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Name: Burbank School
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Question:
Why do mosquito bites itch?



Replies:
I believe itching is understood to be a very small pain feeling, so then the question becomes why do mosquito bites hurt. The simple answer is because the skin is damaged by the bite. But I think it's important that it is damaged chemically more than physically, by a substance in the mosquito's saliva that it injects to prevent the blood clotting while it tanks up. There are beasts that can suck your blood without the process hurting, including leeches and vampire bats (I think). Leeches are used in surgery to drain excess blood for this reason. You'd think that over time mosquitoes would evolve painless anti-clotting spit, so they can drink in peace without alarming you by the hurt and making you swat them. But, on the other time, perhaps *we* have evolved the pain as a warning sign that we are being bitten, and nasty diseases (encephalitis, malaria) may be being transmitted.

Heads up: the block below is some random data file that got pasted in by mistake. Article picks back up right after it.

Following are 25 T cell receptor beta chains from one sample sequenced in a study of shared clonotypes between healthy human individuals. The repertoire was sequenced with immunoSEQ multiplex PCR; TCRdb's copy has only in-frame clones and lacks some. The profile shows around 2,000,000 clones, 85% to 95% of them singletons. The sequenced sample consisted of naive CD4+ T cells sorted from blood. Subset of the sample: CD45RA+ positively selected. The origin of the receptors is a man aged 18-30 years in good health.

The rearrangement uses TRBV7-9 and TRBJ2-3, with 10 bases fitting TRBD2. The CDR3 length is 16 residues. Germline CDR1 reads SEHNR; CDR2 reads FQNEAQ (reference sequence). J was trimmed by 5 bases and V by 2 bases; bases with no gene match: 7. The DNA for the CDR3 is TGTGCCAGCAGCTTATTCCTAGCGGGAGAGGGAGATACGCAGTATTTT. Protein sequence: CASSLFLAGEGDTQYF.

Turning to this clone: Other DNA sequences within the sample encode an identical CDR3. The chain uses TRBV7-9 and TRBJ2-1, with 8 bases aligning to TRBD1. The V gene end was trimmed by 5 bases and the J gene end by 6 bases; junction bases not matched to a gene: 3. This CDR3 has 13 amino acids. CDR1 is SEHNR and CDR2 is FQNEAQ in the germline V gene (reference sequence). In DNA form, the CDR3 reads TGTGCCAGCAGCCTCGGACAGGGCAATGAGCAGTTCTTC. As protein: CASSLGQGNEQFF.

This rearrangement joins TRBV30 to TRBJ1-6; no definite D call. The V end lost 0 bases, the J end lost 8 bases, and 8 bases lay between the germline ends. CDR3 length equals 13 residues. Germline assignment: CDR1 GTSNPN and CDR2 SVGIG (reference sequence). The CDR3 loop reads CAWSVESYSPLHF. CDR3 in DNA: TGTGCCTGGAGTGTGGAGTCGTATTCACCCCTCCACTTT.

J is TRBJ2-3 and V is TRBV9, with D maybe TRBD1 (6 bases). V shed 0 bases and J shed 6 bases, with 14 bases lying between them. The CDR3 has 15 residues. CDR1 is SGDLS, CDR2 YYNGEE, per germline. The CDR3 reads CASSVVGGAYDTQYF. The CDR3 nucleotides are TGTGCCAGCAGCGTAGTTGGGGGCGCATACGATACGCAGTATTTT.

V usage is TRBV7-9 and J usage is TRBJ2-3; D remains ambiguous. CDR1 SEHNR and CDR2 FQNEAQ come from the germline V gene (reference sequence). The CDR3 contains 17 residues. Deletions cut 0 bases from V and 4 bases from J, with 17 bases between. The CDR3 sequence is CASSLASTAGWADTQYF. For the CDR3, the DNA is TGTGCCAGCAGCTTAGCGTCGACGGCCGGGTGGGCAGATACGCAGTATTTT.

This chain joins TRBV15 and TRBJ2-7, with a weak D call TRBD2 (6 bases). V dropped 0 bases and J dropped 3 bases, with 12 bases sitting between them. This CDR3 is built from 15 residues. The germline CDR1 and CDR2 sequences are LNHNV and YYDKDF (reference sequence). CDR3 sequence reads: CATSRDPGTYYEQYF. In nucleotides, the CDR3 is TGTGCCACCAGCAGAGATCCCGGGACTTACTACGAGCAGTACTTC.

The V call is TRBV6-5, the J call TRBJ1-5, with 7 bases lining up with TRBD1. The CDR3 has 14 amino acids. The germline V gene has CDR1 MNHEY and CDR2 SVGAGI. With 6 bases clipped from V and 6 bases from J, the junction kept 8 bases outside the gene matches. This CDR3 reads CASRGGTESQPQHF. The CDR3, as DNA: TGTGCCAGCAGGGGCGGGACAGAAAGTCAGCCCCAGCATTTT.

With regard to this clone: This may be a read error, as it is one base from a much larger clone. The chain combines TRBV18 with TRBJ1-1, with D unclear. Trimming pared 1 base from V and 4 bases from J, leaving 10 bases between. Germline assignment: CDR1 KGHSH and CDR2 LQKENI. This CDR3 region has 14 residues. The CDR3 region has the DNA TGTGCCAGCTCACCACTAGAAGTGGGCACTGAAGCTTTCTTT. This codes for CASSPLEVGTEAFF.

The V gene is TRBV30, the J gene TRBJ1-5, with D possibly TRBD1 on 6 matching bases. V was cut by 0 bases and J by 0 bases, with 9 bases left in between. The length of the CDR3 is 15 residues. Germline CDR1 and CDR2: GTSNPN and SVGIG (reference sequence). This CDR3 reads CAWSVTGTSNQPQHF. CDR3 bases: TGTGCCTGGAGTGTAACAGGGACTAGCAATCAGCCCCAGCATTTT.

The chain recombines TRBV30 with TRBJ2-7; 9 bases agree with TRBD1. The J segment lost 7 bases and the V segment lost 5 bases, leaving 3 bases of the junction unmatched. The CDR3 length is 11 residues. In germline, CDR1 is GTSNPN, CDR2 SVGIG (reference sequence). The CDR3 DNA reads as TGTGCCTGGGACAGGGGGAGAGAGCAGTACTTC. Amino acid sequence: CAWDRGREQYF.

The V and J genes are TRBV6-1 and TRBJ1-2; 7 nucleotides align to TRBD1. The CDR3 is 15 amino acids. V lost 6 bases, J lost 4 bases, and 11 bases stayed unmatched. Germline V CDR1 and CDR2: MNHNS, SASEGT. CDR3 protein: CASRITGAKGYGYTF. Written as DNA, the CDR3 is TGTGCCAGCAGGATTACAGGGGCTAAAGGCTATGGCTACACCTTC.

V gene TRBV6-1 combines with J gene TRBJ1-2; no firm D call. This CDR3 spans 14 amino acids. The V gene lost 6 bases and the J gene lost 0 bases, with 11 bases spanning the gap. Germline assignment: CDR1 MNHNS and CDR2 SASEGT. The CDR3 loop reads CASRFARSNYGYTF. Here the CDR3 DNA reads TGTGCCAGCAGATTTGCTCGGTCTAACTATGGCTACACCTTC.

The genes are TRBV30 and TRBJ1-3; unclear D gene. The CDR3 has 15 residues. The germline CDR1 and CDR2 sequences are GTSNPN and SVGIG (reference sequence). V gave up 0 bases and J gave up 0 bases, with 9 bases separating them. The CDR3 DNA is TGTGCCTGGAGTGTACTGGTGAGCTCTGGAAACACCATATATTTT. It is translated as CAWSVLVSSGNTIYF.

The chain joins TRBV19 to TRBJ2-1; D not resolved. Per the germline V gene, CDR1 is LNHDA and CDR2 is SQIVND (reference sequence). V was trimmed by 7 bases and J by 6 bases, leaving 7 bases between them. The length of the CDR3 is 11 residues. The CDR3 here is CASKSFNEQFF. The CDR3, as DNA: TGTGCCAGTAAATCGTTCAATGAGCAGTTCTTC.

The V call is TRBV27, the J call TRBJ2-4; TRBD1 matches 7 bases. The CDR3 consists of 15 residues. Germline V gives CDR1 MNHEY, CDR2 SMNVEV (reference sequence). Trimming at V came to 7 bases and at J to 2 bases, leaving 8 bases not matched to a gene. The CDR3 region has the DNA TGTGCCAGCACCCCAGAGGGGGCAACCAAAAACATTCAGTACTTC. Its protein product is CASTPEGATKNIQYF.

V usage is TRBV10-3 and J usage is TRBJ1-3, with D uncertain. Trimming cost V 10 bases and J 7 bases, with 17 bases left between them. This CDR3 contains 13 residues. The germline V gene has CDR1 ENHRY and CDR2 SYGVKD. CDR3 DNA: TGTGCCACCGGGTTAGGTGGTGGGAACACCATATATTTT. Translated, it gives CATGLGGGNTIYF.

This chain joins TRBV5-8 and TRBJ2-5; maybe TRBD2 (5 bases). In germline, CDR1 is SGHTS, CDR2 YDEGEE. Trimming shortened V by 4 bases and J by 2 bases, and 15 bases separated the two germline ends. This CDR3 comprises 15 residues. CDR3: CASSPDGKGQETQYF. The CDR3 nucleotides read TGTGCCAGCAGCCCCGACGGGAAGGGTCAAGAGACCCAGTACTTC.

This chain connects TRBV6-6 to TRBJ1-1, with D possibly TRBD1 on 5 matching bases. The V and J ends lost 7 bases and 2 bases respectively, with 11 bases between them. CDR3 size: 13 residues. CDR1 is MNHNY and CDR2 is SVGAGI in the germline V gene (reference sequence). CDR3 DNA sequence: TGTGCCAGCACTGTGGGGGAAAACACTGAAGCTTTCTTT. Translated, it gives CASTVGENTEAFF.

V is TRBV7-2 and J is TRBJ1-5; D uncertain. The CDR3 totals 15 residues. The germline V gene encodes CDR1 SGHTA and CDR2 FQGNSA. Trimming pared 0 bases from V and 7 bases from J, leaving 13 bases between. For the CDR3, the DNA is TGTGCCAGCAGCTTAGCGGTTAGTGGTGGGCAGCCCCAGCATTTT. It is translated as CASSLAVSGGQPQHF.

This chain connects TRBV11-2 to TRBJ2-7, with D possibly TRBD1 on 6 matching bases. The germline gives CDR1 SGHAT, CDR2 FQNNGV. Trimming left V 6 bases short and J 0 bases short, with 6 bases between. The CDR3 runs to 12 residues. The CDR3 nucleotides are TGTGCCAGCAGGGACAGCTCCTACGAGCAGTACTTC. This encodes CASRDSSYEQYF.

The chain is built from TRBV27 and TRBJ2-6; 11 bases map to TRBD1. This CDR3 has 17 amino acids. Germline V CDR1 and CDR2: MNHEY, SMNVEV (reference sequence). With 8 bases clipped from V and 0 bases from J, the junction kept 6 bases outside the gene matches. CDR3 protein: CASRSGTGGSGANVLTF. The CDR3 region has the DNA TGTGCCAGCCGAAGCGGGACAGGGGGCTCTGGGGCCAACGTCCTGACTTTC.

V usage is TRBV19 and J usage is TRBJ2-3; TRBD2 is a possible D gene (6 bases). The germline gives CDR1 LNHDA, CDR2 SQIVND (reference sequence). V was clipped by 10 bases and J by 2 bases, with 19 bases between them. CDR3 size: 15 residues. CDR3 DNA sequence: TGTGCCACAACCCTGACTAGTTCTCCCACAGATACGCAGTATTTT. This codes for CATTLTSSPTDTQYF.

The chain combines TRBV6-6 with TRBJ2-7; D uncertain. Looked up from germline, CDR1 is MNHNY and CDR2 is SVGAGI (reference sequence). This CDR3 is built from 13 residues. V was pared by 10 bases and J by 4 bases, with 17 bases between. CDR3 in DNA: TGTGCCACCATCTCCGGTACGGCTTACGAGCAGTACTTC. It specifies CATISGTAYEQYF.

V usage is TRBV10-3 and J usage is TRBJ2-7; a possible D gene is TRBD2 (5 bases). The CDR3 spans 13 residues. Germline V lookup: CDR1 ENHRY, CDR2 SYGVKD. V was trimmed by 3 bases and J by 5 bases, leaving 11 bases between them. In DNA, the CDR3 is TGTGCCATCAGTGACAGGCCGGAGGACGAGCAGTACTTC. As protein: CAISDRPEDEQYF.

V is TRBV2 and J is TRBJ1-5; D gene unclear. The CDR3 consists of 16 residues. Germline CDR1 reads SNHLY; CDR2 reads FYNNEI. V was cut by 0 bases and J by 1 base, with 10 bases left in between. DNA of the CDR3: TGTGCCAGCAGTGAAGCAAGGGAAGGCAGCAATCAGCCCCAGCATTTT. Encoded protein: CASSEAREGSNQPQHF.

Christopher Grayce



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